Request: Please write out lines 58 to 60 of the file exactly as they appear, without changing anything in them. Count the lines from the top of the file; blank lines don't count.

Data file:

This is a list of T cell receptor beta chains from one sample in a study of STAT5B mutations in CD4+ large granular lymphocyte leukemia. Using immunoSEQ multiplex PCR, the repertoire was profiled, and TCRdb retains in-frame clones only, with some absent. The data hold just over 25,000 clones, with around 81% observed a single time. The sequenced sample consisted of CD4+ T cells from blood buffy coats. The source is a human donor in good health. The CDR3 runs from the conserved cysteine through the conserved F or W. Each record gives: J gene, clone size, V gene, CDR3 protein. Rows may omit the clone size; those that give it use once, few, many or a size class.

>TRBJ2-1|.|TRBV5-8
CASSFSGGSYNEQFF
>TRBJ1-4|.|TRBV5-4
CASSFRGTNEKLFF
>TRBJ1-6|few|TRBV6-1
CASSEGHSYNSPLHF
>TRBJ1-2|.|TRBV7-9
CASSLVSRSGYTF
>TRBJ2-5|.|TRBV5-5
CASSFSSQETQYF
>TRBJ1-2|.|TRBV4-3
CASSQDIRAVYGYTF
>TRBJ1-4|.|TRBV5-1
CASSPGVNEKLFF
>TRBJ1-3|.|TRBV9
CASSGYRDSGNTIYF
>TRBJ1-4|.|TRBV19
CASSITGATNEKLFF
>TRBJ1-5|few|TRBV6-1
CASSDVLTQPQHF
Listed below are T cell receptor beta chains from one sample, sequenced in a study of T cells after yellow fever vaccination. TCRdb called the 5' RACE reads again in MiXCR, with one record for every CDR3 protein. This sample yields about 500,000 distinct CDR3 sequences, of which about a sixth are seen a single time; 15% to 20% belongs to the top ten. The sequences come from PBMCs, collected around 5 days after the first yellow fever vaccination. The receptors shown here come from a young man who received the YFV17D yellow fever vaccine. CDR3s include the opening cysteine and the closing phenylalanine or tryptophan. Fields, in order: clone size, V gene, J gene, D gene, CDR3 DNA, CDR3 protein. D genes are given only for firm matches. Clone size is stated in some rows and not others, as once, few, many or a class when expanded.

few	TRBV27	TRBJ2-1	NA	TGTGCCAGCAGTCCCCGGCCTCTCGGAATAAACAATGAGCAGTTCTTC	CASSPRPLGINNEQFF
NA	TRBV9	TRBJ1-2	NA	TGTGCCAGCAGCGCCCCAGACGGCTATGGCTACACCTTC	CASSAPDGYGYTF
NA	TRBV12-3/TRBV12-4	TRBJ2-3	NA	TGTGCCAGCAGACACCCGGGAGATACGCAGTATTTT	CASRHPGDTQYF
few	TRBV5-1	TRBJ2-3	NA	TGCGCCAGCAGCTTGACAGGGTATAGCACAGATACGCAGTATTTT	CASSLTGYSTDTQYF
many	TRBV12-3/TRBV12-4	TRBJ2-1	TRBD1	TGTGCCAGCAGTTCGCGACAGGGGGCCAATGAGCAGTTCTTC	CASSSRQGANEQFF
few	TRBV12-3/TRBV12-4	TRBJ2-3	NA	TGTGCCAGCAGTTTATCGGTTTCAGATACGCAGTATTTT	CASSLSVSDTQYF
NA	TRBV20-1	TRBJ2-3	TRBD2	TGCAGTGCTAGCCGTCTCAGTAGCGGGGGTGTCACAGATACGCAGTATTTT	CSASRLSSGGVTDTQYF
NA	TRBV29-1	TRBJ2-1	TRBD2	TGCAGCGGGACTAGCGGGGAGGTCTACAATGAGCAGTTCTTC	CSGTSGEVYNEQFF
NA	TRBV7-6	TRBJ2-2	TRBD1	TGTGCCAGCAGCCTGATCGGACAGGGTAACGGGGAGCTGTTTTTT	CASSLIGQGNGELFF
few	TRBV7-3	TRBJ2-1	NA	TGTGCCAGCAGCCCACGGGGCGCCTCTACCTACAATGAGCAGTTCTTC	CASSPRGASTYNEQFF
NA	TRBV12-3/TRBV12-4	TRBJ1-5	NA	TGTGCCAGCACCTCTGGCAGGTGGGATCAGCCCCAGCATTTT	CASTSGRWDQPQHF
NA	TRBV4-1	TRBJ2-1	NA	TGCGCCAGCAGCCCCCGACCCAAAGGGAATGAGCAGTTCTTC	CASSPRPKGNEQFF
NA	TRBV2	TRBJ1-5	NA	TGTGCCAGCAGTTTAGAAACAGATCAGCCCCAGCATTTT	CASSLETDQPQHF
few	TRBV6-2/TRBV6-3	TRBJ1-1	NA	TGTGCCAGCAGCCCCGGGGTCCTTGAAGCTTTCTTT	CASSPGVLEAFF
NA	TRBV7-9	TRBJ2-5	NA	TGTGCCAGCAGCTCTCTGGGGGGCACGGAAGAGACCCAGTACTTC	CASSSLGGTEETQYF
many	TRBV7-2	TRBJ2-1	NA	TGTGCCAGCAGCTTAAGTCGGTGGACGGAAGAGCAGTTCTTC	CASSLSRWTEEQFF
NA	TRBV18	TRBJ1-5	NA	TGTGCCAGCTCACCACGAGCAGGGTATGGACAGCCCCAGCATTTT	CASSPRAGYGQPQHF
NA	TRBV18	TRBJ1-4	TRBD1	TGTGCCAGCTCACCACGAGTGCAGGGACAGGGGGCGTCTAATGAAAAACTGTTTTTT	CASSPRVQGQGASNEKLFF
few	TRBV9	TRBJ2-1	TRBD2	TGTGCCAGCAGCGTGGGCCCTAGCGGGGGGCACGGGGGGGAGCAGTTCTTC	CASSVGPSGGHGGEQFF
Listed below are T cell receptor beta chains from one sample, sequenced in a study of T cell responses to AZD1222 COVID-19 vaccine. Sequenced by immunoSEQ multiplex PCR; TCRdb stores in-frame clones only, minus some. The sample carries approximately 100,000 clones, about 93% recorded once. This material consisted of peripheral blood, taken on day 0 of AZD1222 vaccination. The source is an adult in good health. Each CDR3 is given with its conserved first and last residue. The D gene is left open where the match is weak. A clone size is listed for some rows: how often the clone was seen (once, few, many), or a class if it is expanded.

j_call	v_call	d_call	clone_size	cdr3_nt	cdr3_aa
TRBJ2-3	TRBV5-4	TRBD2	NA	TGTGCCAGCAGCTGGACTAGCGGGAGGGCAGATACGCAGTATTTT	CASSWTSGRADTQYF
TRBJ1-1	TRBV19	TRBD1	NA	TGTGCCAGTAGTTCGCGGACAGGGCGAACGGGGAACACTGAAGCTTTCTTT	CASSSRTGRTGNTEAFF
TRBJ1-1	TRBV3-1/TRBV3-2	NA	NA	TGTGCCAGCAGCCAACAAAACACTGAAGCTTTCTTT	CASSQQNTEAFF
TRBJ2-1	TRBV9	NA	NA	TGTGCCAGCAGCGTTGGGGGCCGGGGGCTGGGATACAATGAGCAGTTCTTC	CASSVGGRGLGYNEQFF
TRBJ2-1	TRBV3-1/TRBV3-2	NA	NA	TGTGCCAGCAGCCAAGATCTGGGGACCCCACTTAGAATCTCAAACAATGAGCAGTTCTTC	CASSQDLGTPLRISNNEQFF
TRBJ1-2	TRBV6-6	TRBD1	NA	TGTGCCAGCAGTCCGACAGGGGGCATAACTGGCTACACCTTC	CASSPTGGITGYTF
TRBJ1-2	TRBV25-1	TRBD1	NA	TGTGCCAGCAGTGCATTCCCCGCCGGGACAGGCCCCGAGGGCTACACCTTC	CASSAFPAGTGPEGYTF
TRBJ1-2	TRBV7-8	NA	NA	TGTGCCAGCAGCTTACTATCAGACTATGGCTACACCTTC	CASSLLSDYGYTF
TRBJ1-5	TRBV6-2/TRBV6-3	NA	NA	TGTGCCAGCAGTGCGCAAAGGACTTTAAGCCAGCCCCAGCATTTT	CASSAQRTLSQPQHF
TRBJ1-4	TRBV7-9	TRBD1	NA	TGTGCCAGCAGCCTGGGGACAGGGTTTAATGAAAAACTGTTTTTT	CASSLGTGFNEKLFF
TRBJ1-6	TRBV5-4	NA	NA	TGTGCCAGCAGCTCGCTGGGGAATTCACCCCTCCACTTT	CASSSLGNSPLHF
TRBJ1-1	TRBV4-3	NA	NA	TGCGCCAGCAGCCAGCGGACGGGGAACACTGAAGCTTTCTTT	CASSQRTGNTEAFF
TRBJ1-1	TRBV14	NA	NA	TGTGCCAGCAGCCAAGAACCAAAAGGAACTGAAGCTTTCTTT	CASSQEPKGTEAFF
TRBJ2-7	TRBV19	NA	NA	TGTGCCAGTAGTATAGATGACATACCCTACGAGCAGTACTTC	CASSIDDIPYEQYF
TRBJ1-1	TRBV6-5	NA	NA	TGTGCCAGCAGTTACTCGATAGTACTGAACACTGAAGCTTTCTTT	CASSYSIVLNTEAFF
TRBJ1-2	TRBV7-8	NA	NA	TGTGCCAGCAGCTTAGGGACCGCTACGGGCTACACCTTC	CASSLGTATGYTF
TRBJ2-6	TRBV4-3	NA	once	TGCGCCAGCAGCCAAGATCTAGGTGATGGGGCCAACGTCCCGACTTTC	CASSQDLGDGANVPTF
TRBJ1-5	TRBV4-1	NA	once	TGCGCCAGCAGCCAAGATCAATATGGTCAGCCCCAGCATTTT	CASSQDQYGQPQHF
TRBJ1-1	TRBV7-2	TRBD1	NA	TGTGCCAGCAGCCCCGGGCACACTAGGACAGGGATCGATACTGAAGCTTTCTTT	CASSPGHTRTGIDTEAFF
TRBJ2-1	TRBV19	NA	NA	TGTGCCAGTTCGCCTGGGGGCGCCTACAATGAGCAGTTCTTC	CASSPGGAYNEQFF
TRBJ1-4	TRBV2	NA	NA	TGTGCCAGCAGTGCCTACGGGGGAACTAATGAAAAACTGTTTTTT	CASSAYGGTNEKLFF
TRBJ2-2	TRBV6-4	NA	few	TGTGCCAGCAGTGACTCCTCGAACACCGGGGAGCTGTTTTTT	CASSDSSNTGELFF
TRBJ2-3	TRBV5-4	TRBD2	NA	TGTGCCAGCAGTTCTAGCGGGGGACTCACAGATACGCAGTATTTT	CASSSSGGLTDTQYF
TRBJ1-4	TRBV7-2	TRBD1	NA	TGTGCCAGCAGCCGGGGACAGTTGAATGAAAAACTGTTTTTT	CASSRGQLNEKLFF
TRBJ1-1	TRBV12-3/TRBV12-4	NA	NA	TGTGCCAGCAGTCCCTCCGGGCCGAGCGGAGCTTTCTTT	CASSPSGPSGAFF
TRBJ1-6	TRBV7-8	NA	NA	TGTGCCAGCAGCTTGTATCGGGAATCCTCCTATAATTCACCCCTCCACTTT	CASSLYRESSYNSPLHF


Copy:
TRBJ1-1	TRBV6-5	NA	NA	TGTGCCAGCAGTTACTCGATAGTACTGAACACTGAAGCTTTCTTT	CASSYSIVLNTEAFF
TRBJ1-2	TRBV7-8	NA	NA	TGTGCCAGCAGCTTAGGGACCGCTACGGGCTACACCTTC	CASSLGTATGYTF
TRBJ2-6	TRBV4-3	NA	once	TGCGCCAGCAGCCAAGATCTAGGTGATGGGGCCAACGTCCCGACTTTC	CASSQDLGDGANVPTF